Separating plastic from household garbage at Temesi

At our next stop, the team at Bali Recycling showed us their very efficient operations, and then took us to visit an illegal dump in Gianyar Regency which has filled up a river with garbage.  The kids were outraged at this illegal and institutionalized practice which is polluting the river and the land.

Illegal dump in Gianyar Regency

Illegal dump in a riverbed, Gianyar Regency

Our final stop was in Ubud where Yoga Barn co-founder Kadek Gunarta told us the story of how his business uses environmentally-conscious practices.  He also described the success story of how his village and its families and businesses have launched a comprehensive system to reduce waste, conserve energy and water and recycle.  It ended the day on a very positive note.

Eco Club Partners with Kadek Gunarta at Yoga Barn, Ubud.

Eco Club Partners with Kadek Gunarta at Yoga Barn, Ubud.

We all still have a lot to learn about how to be Eco Clubbers. But we’re convinced this will be a great learning experience for all concerned.  In fact, today SMA1 conducted a village wide clean-up day where Eco Clubbers led the way in picking up and recycling plastic and other waste.

The SMA1 Negara Dawan recycling program is a partnership between the school and Ashram Gandhi Puri.  Our other key partners are Ahimsa In Action which funds the project, Temesi Recycling who takes our separated waste and Yoga Barn which contributed our program’s recycling stations and storage shed at cost.

If you would like to help grow our Keep Bali Beautiful program, please consider a donation to Ahimsa In Action.  Your donation is tax-deductible in the USA.  Go to http://www.AhimsaInAction.com  and click support at the top right of the home page.

Our Principal, Kawenuh and Pak Dave

Our Principal, Kawenuh and Pak Dave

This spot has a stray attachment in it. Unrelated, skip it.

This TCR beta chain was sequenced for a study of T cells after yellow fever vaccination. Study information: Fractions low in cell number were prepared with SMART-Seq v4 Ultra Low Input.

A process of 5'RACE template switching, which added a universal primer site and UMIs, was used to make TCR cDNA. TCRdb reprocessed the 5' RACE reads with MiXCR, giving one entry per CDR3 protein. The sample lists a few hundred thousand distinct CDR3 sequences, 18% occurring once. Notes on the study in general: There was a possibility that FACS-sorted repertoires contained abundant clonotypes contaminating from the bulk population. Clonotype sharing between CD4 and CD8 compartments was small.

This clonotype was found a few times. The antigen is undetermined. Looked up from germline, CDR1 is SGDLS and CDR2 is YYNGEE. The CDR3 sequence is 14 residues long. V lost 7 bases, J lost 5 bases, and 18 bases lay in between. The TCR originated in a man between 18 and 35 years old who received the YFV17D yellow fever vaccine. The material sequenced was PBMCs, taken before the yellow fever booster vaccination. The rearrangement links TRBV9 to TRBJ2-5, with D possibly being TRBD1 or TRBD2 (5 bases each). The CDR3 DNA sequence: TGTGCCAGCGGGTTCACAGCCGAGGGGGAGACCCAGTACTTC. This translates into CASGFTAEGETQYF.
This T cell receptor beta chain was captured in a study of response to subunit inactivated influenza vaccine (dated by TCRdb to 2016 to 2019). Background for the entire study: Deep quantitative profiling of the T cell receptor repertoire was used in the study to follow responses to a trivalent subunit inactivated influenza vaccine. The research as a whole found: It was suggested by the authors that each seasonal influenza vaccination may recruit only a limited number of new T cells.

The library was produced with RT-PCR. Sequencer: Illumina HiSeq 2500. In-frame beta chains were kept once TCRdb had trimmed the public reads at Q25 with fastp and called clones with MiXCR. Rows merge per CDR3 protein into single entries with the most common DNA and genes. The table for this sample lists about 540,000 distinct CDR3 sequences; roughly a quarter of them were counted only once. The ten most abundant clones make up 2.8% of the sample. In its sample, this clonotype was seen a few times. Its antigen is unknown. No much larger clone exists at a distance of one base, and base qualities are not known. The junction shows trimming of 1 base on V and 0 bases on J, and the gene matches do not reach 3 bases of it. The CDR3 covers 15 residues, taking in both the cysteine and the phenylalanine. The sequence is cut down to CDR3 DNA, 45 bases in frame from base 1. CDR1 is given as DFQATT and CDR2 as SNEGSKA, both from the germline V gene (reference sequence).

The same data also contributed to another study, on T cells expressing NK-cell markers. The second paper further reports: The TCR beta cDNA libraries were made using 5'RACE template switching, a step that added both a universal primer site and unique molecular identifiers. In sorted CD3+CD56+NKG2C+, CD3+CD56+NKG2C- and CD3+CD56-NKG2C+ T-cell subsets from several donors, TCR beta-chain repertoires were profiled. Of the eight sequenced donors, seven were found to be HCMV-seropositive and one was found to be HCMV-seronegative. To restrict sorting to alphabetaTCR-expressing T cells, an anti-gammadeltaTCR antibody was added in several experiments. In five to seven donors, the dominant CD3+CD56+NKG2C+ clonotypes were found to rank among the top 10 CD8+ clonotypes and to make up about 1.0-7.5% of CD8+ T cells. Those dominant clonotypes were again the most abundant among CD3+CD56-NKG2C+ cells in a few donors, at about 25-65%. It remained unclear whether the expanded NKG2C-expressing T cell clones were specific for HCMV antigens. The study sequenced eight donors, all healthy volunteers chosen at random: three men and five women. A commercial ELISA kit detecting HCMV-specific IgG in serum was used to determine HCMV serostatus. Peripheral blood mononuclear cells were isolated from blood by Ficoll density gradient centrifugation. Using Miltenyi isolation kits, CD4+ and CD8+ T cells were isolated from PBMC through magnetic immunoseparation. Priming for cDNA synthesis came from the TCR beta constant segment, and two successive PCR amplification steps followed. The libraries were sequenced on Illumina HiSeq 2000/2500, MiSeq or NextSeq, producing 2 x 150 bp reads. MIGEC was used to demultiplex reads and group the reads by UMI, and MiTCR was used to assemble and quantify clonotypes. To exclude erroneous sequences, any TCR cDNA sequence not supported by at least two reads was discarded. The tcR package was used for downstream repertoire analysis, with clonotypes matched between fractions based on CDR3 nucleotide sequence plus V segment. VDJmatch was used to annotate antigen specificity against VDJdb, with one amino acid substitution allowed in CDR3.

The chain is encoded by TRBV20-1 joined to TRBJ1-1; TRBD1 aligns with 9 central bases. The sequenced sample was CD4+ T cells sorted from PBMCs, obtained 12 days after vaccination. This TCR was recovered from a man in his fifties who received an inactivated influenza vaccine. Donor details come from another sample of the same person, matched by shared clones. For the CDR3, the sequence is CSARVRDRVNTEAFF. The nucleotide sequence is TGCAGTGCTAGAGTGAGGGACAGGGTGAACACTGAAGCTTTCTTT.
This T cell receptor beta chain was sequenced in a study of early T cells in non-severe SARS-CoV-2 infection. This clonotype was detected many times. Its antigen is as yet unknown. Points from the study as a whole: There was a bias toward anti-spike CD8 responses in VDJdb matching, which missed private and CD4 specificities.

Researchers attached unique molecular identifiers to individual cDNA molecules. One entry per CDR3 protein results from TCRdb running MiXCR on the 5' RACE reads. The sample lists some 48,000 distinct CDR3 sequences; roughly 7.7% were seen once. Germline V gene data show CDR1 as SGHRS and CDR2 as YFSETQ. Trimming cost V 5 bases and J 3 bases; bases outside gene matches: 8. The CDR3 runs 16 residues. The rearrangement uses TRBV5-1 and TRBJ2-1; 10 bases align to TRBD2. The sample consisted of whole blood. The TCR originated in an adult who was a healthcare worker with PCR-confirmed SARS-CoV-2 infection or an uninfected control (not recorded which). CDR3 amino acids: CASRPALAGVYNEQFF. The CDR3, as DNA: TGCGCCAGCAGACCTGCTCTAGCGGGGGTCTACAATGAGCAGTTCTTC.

Lunch at Yoga Barn

Lunch at Yoga Barn

Sorting the garbage at Temesi

Sorting the garbage at Temesi

 

Keeping Bali Beautiful

Clean-Up with our Partners at SMA2 High School

Clean-Up Day with our Partners at SMA2 High School

 Plastic pollution is a huge problem in Bali.  It seems that every river, every beach, every village, every temple, and every household is becoming blighted by discarded bottles, bags and other plastic rubbish.

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Our first step was to clean up our own act.

You must be the change you want to see in the world.”  -Gandhi

At the ashram we decided that enough was enough.  We researched whether there are credible plastic recyclers on the island, and there are, and we put together a deal with them to pick up our plastic garbage.

It took some time for our ashram members to grasp the concept of recycling after a lifetime of simply throwing rubbish on the ground.  But after a couple of months they caught on and embraced it.

We knew there was a breakthrough when Kadek and Komang returned from a weekend trip to their village to tell us how much they hated the “plastic sampah,” littering their home, and what a shame it was that the villagers didn’t recycle.

We really knew we had made progress when Kawenuh talked his high school principal into starting a recycling program.  Kawenuh also took the lead in organizing an Eco Club at the school to operate the program and educate all of the students at the school.

SMA1 Eco Club

SMA1 Eco Club

We’ve now begun to expand our little recycling operation into more schools and hopefully our village of Pakse Bali. We’re hopeful of making progress, but our eyes are open to the many obstacles we will face….of which we will keep you posted.

If you’d like to help with our Bali Recycling Program, go to: Ahimsa In Action